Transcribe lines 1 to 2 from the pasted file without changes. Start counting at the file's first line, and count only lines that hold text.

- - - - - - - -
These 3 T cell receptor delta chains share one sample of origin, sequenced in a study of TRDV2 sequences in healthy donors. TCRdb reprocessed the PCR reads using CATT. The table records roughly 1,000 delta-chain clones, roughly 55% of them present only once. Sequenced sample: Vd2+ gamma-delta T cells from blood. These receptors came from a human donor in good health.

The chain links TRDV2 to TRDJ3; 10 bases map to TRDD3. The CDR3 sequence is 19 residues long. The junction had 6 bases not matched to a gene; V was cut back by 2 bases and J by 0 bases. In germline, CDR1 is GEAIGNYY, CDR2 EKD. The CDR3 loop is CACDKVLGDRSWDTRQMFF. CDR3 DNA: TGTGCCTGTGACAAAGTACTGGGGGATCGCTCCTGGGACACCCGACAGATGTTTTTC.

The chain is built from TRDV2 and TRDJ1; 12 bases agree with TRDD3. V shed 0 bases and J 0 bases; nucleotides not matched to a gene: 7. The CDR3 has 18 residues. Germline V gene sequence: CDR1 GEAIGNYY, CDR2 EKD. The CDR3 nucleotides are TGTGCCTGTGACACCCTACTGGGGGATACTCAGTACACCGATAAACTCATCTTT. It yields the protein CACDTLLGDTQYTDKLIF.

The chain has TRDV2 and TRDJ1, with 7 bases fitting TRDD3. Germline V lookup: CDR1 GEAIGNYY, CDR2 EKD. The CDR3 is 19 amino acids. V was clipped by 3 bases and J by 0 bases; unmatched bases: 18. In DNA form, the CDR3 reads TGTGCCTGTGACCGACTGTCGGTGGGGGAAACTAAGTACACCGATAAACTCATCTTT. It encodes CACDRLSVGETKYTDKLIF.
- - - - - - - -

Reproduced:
These 3 T cell receptor delta chains share one sample of origin, sequenced in a study of TRDV2 sequences in healthy donors. TCRdb reprocessed the PCR reads using CATT. The table records roughly 1,000 delta-chain clones, roughly 55% of them present only once. Sequenced sample: Vd2+ gamma-delta T cells from blood. These receptors came from a human donor in good health.

The chain links TRDV2 to TRDJ3; 10 bases map to TRDD3. The CDR3 sequence is 19 residues long. The junction had 6 bases not matched to a gene; V was cut back by 2 bases and J by 0 bases. In germline, CDR1 is GEAIGNYY, CDR2 EKD. The CDR3 loop is CACDKVLGDRSWDTRQMFF. CDR3 DNA: TGTGCCTGTGACAAAGTACTGGGGGATCGCTCCTGGGACACCCGACAGATGTTTTTC.